—It starts with a book.
A couple years ago I wrote a comparison review pitching Satoshi Kon’s Paprika as, if not an answer to, then a conversant partner with Brad Bird’s Ratatouille. You can click right here and read it. Watching the film again while preparing the image-essay to follow, I was struck by a few things in my new, two-years-later (more conceptually refined?) toolkit: (1) this isn’t simply a movie about animation and imagination (though those are big), at bottom it’s a movie about taste; and (2) that investigating taste, say evaluation, is a project of intentionality—seeing how the mind is directed at objects, and how those tastes were formed. That is, it’s about the delight, and the impact, of memory—as a weight, in the body, in the present. Then, what’s really cool is that Bird animates those thought processes in thrilling ways: Remy’s dreams of flavor, Ego’s taste bud time-travel home, Linguini’s training. And it’s all given proper scale and space. Bird’s sense of the image, and of mise-en-scene is another element that separates him from the other house (so-called) “stylists” that direct these pictures. You get a real sense of choreography, and weight, in a Bird film. (This makes the still image a reduction, unfortunately, of the film’s fluidity, but every composition—as you’ll see below—crackles.) Bird designs worlds with wit, and renders them willfully cartoony—he favors plastic—but every edit counts towards characterization, towards building a feeling. And he can’t quit his egalitarian stance, which I love. His movies, though focused on “the exceptional,” argue for everybody’s worth. Everybody has a place, a role, a value. The trick—with people, with food, with films, with life—is selection; that is, to have good taste.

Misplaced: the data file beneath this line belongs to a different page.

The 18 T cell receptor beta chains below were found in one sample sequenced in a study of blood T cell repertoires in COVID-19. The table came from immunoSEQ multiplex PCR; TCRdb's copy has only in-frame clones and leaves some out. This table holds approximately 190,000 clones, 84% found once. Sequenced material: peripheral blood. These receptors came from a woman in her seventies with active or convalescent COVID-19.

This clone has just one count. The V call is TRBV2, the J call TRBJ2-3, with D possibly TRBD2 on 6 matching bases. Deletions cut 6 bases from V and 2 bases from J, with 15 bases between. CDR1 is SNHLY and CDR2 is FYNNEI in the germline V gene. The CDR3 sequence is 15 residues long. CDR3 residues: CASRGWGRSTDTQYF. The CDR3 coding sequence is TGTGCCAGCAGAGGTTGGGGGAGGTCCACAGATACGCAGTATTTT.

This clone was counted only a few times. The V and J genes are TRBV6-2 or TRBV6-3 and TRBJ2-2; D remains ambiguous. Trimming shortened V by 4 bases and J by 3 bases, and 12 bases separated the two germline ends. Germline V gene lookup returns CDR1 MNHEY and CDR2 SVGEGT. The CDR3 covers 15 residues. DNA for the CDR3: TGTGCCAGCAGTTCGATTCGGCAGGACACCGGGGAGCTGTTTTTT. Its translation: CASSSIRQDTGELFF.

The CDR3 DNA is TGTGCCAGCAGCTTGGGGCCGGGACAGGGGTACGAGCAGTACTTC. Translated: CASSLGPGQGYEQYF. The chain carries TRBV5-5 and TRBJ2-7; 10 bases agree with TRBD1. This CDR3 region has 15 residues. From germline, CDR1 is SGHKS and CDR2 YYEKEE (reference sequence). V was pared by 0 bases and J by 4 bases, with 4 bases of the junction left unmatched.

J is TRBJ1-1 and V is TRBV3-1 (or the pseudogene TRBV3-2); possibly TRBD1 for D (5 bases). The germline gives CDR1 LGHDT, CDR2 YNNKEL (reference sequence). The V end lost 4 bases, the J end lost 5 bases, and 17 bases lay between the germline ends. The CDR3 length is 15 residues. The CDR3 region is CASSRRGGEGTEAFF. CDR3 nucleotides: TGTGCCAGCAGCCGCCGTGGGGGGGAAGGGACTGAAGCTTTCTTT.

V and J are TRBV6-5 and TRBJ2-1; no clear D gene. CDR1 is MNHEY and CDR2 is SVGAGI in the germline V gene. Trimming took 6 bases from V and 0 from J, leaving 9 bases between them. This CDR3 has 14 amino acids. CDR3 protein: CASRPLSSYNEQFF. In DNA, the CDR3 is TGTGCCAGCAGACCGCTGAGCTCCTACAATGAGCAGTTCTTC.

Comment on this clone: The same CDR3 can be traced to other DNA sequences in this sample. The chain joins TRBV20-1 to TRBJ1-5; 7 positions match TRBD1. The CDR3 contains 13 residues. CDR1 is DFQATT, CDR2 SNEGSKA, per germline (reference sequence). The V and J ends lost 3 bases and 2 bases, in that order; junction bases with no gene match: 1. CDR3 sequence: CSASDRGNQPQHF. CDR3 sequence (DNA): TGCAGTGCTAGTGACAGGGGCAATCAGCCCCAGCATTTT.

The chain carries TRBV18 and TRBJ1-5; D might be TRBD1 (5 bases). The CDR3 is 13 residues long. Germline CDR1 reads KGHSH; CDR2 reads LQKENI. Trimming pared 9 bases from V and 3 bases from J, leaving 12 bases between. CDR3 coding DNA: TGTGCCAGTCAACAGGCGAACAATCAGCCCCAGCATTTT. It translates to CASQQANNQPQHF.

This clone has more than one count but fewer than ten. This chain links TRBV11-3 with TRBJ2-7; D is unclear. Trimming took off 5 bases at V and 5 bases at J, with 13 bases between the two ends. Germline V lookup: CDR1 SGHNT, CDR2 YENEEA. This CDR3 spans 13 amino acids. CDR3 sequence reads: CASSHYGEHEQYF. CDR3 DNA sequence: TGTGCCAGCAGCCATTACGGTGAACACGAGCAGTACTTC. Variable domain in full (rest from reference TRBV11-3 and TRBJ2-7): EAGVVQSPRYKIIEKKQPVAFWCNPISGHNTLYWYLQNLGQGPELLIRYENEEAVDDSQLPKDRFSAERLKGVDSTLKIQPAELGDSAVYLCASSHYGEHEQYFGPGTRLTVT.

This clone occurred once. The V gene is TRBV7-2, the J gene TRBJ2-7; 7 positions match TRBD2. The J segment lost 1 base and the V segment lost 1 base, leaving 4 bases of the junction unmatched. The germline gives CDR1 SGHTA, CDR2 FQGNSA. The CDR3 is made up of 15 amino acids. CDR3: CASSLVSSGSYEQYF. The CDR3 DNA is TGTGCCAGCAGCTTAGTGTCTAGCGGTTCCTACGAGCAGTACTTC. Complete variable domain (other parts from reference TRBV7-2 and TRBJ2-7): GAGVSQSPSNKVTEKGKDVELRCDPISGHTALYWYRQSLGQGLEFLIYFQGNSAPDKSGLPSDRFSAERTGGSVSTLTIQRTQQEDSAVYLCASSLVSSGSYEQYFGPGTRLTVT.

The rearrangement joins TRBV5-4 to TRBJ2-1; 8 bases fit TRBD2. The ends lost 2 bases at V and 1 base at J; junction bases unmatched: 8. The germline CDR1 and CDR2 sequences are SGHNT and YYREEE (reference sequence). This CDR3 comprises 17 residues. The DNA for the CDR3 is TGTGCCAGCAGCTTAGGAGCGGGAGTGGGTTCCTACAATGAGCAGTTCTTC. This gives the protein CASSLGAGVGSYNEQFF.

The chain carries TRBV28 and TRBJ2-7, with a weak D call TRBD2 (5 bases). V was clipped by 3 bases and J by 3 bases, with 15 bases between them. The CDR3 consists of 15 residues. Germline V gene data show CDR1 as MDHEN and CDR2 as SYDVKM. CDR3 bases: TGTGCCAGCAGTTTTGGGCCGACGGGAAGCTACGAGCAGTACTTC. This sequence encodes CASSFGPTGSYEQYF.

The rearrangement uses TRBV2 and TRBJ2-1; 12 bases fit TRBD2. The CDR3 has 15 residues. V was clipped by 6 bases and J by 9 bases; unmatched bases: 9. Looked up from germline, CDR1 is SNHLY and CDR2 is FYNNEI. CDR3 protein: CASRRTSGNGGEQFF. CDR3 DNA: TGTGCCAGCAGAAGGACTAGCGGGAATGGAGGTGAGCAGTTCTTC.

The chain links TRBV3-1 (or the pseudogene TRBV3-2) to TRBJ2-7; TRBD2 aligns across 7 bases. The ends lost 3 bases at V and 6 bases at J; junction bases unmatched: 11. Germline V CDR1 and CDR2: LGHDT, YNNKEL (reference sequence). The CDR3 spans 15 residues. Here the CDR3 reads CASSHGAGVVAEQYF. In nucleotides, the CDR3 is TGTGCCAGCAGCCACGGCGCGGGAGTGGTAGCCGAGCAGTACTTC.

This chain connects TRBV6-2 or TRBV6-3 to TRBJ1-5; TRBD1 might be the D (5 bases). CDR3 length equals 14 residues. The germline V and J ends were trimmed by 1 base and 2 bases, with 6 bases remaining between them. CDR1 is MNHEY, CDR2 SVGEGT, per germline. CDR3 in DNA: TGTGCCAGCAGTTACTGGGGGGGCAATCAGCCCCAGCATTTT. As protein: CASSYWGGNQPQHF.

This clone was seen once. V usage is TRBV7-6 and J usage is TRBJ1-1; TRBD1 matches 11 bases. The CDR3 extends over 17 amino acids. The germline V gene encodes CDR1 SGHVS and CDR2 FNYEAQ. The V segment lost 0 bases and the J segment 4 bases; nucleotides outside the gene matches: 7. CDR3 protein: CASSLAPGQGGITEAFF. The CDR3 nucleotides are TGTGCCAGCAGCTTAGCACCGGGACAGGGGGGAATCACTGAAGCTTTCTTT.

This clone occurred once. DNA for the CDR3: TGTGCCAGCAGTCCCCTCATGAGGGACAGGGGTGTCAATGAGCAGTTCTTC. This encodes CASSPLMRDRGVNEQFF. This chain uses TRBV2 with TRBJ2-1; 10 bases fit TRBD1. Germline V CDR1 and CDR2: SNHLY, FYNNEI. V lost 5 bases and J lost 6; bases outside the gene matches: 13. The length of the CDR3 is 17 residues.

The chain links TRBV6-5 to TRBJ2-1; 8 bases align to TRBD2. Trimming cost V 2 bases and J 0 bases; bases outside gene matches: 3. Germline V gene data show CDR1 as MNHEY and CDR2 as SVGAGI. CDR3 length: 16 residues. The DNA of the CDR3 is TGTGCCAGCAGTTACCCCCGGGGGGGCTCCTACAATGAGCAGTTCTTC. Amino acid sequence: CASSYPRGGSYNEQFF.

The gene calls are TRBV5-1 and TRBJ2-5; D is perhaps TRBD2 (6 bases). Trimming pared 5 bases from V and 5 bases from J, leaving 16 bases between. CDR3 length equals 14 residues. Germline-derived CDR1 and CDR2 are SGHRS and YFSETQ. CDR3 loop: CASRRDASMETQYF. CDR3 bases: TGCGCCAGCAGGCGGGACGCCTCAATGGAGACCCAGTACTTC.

—Don’t hurt yourself.
—Brains, or, shrouded celerity
—See with your tongue with your eyes closed, let it detonate
—We make our friends
—The price of a pellicle, of fur and of fame
—He’s a tool
—We make a talisman
—Tiny towering though localized
—Find it: go back, come back, taste everything here
—Let go, let it fill you
—Not a madeleine
Pixar Week will run October 4—10 at the House. For more information on the event, please see here.